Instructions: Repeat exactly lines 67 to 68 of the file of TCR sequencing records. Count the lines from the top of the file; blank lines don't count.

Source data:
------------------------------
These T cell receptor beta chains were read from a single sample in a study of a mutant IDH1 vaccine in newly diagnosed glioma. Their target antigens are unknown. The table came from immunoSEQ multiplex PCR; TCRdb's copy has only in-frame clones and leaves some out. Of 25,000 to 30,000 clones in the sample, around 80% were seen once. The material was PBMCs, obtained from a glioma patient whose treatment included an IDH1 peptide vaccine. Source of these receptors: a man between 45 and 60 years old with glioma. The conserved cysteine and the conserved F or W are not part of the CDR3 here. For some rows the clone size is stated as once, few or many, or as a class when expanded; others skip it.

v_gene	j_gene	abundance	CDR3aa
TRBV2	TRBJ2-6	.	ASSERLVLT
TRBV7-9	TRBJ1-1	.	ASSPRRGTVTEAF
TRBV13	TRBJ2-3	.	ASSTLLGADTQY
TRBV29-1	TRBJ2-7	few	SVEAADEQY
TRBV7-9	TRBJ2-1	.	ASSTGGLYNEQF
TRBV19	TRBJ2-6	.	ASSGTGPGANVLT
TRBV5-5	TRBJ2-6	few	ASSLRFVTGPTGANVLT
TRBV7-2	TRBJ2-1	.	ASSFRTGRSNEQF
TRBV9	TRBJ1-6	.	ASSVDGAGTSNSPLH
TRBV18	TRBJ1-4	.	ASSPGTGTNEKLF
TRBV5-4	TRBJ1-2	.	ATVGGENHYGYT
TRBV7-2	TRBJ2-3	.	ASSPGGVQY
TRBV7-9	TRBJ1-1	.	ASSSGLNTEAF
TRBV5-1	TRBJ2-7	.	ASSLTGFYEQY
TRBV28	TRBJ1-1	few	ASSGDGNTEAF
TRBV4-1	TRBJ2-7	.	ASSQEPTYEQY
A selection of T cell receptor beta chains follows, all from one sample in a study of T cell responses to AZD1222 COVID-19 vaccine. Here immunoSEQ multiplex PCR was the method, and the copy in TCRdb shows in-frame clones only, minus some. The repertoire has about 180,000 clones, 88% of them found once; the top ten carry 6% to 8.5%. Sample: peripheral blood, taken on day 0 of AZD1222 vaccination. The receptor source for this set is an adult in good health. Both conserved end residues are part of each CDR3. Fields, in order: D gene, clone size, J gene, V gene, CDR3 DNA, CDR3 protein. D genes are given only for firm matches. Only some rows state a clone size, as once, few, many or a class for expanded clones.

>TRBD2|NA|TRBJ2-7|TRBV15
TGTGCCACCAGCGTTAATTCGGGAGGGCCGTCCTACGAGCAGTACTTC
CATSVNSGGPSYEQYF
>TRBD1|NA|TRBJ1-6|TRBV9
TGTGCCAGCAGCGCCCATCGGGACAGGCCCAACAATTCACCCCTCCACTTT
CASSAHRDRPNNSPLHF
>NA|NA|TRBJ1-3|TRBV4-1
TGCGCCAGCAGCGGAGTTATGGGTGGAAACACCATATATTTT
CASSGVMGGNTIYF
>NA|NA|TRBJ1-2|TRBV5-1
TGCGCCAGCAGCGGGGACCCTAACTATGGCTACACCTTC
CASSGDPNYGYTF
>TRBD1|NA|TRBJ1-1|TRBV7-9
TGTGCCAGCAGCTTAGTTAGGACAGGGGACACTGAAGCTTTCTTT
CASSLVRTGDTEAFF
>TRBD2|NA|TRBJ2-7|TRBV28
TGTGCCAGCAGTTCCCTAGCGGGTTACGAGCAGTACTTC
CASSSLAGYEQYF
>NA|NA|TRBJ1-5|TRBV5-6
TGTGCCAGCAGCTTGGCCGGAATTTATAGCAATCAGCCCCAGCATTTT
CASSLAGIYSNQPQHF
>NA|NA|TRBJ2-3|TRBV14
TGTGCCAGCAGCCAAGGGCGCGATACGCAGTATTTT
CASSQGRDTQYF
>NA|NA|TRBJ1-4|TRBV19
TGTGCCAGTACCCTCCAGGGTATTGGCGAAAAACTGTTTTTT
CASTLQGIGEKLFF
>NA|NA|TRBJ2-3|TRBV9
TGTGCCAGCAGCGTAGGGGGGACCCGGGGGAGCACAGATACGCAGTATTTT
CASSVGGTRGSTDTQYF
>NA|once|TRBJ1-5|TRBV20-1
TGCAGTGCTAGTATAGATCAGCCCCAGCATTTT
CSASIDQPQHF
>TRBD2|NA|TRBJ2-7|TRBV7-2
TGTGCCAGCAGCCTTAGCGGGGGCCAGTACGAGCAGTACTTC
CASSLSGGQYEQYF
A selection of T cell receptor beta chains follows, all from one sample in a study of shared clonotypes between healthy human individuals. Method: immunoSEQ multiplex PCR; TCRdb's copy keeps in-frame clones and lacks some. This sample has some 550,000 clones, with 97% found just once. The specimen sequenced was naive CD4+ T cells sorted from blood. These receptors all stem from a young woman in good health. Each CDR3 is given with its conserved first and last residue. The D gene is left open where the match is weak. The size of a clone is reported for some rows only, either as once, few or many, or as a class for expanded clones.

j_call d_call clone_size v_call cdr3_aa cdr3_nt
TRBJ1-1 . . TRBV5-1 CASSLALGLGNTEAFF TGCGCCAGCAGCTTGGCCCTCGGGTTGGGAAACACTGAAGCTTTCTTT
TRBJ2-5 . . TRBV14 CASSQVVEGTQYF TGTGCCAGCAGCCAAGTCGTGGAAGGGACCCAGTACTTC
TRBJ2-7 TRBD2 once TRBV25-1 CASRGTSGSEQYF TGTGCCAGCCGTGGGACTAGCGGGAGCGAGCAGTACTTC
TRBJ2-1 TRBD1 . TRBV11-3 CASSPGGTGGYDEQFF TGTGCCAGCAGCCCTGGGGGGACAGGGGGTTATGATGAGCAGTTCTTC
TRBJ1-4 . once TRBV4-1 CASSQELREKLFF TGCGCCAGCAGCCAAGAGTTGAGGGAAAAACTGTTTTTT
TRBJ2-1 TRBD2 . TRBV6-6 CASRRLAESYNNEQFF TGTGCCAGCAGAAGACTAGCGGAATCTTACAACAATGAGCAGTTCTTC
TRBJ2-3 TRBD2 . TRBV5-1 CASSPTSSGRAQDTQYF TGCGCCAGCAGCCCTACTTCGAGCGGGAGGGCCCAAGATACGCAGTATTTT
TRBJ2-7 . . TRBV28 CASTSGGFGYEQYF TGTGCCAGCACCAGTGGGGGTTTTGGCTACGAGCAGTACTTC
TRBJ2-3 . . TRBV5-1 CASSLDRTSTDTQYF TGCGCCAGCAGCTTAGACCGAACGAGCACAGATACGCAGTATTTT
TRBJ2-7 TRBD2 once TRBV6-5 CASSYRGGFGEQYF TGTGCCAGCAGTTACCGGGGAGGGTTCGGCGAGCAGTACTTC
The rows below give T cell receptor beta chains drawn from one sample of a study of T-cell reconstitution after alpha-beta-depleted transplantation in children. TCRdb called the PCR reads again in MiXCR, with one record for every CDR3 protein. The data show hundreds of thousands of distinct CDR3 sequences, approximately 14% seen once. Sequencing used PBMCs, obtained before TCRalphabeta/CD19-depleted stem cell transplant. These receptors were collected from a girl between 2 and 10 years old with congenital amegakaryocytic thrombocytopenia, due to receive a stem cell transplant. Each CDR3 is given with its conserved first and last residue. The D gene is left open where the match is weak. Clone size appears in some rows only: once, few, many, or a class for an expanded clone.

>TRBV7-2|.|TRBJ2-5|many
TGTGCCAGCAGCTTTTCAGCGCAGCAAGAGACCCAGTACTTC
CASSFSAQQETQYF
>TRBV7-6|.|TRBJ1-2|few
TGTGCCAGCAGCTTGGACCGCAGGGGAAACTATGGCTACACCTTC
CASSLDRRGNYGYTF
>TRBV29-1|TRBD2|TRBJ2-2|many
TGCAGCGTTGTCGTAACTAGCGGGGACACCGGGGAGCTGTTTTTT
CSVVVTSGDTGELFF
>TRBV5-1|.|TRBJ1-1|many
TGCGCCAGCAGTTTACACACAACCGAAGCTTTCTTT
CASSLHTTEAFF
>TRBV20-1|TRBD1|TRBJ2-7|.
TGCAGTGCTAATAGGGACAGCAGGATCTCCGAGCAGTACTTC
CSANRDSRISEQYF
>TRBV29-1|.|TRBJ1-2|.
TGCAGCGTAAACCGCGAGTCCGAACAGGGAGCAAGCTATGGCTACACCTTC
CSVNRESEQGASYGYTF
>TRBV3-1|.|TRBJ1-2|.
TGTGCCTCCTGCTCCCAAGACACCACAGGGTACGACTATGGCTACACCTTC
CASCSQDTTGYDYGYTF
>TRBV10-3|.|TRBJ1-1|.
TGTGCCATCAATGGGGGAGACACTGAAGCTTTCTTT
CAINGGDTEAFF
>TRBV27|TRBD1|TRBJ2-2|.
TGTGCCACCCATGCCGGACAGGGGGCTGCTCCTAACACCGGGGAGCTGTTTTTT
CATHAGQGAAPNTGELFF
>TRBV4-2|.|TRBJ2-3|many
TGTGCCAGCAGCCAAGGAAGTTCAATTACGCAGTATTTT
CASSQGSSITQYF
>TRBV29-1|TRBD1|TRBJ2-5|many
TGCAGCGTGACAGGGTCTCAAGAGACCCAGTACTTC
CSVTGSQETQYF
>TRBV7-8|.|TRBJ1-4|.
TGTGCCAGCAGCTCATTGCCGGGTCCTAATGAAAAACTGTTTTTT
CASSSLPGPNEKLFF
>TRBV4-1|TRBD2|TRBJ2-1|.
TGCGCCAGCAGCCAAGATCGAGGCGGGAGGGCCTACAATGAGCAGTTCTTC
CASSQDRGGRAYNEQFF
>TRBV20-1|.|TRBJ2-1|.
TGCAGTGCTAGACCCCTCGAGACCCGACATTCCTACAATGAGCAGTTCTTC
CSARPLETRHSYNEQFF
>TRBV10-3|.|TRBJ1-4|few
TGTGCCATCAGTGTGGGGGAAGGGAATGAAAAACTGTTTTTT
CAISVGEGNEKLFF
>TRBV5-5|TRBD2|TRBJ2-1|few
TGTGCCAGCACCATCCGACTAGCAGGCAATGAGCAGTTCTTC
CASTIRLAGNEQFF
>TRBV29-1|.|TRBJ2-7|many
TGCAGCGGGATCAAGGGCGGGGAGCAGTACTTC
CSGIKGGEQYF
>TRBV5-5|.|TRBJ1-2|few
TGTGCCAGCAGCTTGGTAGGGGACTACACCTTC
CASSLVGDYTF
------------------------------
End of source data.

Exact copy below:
TRBJ2-7 TRBD2 once TRBV6-5 CASSYRGGFGEQYF TGTGCCAGCAGTTACCGGGGAGGGTTCGGCGAGCAGTACTTC
The rows below give T cell receptor beta chains drawn from one sample of a study of T-cell reconstitution after alpha-beta-depleted transplantation in children. TCRdb called the PCR reads again in MiXCR, with one record for every CDR3 protein. The data show hundreds of thousands of distinct CDR3 sequences, approximately 14% seen once. Sequencing used PBMCs, obtained before TCRalphabeta/CD19-depleted stem cell transplant. These receptors were collected from a girl between 2 and 10 years old with congenital amegakaryocytic thrombocytopenia, due to receive a stem cell transplant. Each CDR3 is given with its conserved first and last residue. The D gene is left open where the match is weak. Clone size appears in some rows only: once, few, many, or a class for an expanded clone.